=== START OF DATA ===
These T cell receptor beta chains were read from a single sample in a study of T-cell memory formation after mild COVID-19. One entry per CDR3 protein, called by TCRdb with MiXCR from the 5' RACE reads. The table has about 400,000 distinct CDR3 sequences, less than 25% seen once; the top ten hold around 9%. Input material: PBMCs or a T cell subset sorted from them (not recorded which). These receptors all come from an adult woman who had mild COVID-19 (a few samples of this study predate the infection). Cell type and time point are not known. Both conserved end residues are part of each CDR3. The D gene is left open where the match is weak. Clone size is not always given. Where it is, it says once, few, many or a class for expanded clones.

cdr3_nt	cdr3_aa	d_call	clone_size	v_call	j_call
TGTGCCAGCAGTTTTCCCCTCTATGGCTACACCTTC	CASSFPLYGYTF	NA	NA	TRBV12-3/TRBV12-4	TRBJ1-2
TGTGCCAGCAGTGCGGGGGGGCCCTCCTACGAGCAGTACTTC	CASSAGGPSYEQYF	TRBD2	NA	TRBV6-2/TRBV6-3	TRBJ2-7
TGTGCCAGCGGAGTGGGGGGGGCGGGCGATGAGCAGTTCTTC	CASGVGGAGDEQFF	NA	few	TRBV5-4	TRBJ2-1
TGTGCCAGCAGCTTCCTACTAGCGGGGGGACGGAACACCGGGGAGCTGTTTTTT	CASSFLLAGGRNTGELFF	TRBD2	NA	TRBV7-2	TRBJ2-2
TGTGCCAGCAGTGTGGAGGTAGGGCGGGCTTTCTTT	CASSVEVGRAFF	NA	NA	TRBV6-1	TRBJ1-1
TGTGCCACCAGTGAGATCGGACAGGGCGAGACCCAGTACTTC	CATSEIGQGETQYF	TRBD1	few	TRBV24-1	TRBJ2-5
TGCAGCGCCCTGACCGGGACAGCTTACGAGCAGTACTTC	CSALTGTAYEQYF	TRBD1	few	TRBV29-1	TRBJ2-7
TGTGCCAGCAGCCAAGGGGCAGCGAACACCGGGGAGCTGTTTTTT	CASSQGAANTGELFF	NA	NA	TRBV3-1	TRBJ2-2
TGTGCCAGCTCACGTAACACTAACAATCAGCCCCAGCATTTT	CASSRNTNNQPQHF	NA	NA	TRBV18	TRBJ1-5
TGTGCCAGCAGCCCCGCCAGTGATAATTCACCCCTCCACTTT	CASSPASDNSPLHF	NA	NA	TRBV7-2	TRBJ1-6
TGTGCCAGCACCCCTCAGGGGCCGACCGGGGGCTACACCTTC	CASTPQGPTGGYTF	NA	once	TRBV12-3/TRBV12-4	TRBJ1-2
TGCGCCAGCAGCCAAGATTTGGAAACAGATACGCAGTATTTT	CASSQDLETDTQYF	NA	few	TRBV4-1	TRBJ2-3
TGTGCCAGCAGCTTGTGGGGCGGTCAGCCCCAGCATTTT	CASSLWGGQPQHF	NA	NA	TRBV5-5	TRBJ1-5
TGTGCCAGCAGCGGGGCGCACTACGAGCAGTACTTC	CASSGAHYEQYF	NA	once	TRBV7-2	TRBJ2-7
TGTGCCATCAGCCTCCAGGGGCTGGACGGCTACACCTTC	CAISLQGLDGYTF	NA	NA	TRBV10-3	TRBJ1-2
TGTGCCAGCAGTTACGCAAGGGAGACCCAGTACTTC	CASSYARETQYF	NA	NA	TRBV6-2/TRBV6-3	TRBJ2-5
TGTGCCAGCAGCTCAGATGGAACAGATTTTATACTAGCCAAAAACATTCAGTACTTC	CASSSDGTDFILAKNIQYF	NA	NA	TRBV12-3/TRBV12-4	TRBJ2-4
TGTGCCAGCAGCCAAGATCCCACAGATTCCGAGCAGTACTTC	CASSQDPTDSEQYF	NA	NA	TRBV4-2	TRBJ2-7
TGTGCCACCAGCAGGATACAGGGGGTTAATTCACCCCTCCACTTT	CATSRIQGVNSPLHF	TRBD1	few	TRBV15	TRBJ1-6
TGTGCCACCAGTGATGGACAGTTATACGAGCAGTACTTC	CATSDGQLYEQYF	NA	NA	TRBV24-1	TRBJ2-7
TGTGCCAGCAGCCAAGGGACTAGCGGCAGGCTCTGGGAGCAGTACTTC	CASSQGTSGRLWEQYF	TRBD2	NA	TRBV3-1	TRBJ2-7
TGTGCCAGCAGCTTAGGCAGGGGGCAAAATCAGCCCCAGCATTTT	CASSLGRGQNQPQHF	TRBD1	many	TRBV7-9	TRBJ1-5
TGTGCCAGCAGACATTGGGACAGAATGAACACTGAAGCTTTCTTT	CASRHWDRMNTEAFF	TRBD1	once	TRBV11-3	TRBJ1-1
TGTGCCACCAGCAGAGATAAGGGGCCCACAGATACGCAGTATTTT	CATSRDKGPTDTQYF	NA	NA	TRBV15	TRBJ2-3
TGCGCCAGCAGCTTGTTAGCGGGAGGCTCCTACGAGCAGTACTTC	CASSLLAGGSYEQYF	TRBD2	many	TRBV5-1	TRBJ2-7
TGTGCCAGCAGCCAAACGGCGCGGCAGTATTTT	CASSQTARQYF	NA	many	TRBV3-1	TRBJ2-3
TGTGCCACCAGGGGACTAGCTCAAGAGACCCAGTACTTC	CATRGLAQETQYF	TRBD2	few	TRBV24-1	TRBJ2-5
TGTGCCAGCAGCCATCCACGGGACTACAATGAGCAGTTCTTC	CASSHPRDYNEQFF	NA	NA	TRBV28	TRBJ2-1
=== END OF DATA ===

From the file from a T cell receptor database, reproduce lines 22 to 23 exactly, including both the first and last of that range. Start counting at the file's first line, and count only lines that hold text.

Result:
TGTGCCACCAGTGATGGACAGTTATACGAGCAGTACTTC	CATSDGQLYEQYF	NA	NA	TRBV24-1	TRBJ2-7
TGTGCCAGCAGCCAAGGGACTAGCGGCAGGCTCTGGGAGCAGTACTTC	CASSQGTSGRLWEQYF	TRBD2	NA	TRBV3-1	TRBJ2-7